As expected, Asuka's trademark face mask is here. I was very curious to see how it would attach, seeing the great job that has been done with the Wyatt Family masks. Unlike the real mask which Asuka holds in using her mouth, there are two pegs on the side of this figure-sized mask which fit in between the sides of her face and hair. It fits great and can also be held in her hand. This is the first mask design that she used and I have no doubt that we'll see future releases with additional masks.

I do wish that we had seen her entrance cape/rope included. The figure does feel a little off without it. Perhaps a future release in the Defining Moments or WWE Network Exclusive sets will have it, but I really wish it was here.

Asuka is hot, in more ways than one, and I know that this is only the first figure that we'll see of the Japanese star. From before it was even announced, I knew that Mattel would do such a job that it would automatically get into the running for "Figure of the Year." They did, and it does, but not without the flaws mentioned above. Still, I'll go on record as saying that this is the best female wrestling figure to date. Could we see another Asuka figure this year that tops this one? I wouldn't doubt it. But in the meantime, if you find that sinister smile aimed at you on the figure shelves, I wouldn't pass it up...

Thursday, February 2, 2017

The Ultimate Hasbro "Dream" Becomes A Reality...

In January 2015 this blog kicked off the year with a full month of coverage commemorating the 25th anniversary of the Hasbro WWF toy line. At the end of the last entry, I brought up a frequent topic among collectors: why couldn't the Hasbro "style" return someday? Two years later and the question has been answered. It can and it has. The Hasbro company itself may not be at the helm, but the style and feeling is back. Those mighty mites of plastic wrestling goodness can once again be found on store pegs. Who, what, where, when, and why? Follow me.

Mattel has created a figure series that is patterned as closely as possible after the legendary Hasbro line. Exclusive to Wal Mart, the line doesn't seem to have an official name, although the shipping cases call them "WWE Retro Figures." As should be expected, the response thus far has been overwhelming. The initial released lineup contains John Cena, Roman Reigns, Brock Lesnar, and Kevin Owens. The Undertaker and The Ultimate Warrior are supposed to join the lineup, as well. They are featured on the back of the packaging and photos of carded examples have surfaced, but as of press time they have yet to arrive in stores. It is rumored that they will arrive soon, but it is not yet known if they will be distributed on their own or if they will join cases of the first four.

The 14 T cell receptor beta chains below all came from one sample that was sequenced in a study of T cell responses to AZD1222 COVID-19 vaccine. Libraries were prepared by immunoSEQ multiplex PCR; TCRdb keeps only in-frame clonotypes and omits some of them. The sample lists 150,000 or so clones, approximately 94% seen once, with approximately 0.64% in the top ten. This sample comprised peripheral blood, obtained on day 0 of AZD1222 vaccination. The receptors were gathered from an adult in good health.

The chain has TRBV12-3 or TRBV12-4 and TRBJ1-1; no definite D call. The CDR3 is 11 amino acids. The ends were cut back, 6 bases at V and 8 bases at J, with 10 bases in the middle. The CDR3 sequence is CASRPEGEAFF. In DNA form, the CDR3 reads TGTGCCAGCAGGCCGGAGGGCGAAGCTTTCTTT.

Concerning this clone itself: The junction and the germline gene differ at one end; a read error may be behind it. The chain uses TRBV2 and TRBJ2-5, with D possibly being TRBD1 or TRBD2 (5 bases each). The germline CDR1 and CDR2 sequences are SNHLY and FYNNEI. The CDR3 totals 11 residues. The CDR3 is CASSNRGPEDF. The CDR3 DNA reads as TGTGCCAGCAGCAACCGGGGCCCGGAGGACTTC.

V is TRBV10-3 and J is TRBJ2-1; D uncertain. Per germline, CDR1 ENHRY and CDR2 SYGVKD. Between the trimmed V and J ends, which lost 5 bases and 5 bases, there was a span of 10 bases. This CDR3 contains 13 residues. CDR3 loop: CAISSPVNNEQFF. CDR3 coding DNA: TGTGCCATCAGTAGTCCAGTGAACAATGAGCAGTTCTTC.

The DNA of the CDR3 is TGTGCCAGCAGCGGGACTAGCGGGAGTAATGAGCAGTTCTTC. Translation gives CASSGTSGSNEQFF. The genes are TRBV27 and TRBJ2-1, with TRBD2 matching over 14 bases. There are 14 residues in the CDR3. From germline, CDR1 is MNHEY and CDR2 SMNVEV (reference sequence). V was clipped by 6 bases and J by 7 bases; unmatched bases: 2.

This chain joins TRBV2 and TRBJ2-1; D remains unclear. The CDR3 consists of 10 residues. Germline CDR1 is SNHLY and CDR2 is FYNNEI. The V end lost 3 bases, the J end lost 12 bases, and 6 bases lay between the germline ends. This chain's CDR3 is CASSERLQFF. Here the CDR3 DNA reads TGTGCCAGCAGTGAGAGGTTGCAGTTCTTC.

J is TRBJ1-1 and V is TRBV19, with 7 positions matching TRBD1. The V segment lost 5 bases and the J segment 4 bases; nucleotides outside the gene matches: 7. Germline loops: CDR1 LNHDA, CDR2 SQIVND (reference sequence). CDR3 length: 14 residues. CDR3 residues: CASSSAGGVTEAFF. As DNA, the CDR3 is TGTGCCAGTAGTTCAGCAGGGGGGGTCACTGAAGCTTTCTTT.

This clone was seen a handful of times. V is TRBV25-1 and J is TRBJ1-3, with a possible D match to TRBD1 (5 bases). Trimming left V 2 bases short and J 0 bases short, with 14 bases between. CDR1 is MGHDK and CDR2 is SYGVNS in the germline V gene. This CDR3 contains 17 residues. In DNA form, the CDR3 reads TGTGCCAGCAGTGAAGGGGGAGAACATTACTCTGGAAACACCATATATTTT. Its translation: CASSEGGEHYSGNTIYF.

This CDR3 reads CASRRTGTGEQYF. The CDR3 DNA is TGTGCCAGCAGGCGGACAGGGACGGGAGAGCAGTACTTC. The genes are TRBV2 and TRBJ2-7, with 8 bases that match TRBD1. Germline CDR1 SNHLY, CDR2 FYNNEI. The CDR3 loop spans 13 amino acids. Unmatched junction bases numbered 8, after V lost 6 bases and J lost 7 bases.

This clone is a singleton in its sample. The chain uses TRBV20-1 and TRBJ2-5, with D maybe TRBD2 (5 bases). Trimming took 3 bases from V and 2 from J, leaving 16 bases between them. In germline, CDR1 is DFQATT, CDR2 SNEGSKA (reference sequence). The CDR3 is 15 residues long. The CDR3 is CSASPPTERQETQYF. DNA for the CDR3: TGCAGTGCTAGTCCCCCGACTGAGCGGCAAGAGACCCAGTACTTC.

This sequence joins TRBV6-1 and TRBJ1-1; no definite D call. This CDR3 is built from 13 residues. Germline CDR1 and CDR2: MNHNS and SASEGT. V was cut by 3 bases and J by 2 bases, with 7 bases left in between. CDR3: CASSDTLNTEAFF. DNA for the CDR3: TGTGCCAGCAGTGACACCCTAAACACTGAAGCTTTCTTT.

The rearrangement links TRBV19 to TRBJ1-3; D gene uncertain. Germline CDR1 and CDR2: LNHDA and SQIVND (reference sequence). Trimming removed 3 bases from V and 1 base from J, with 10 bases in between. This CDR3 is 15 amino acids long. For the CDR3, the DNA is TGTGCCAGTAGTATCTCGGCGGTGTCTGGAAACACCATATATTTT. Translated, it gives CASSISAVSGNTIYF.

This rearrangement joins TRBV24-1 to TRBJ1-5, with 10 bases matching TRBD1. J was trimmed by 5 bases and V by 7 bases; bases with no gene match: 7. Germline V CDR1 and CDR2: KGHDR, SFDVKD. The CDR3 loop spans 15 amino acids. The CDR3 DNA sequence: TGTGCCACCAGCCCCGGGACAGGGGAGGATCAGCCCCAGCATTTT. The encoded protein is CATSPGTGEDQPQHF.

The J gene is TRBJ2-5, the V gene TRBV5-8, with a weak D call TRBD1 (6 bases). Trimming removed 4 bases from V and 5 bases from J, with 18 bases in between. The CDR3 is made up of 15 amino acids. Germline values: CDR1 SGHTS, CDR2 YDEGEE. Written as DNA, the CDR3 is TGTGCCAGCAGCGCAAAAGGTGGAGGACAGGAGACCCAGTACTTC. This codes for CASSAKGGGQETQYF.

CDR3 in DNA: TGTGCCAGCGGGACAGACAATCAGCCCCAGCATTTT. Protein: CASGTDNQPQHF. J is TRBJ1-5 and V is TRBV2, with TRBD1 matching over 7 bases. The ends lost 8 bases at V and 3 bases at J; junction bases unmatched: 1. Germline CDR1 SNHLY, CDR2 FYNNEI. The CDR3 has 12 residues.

The figures themselves blend right in with the actual Hasbro WWF figures. The action maneuvers of the new figures are closely based on those from the past. The somewhat cartoonish looks are spot on and blend the look of the modern WWE Superstar with that of those from yesteryear. The figures are packaged on cardbacks, complete with bubbles, that are of the exact Hasbro size. The cardboard used is just a tad thinner. Everything matching the originals is present, with a modern touch, aside from the Hasbro logo and the facsimile signatures. The photos used were obviously chosen purposely, as they reflect the style of shot used a quarter of a century ago. The backs of the cards resemble the originals far less, and the lack of a "Clip n Save" file card does stick out, but none of this detracts with all of the other retro goodness.

Looking at the figures themselves, we begin with John Cena. The megastar was an absolute no-brainer to be included in the first lineup. Cena, man and character alike, was made to be a Hasbro figure. With the exception of the name of the manufacturer, here we are. Cena's hat is not removable (as should be the case) and his action feature is the only one of these four figures that is not directly copied from the original line. His torso pulls to the side to perform an "Attitude Adjustment" style move.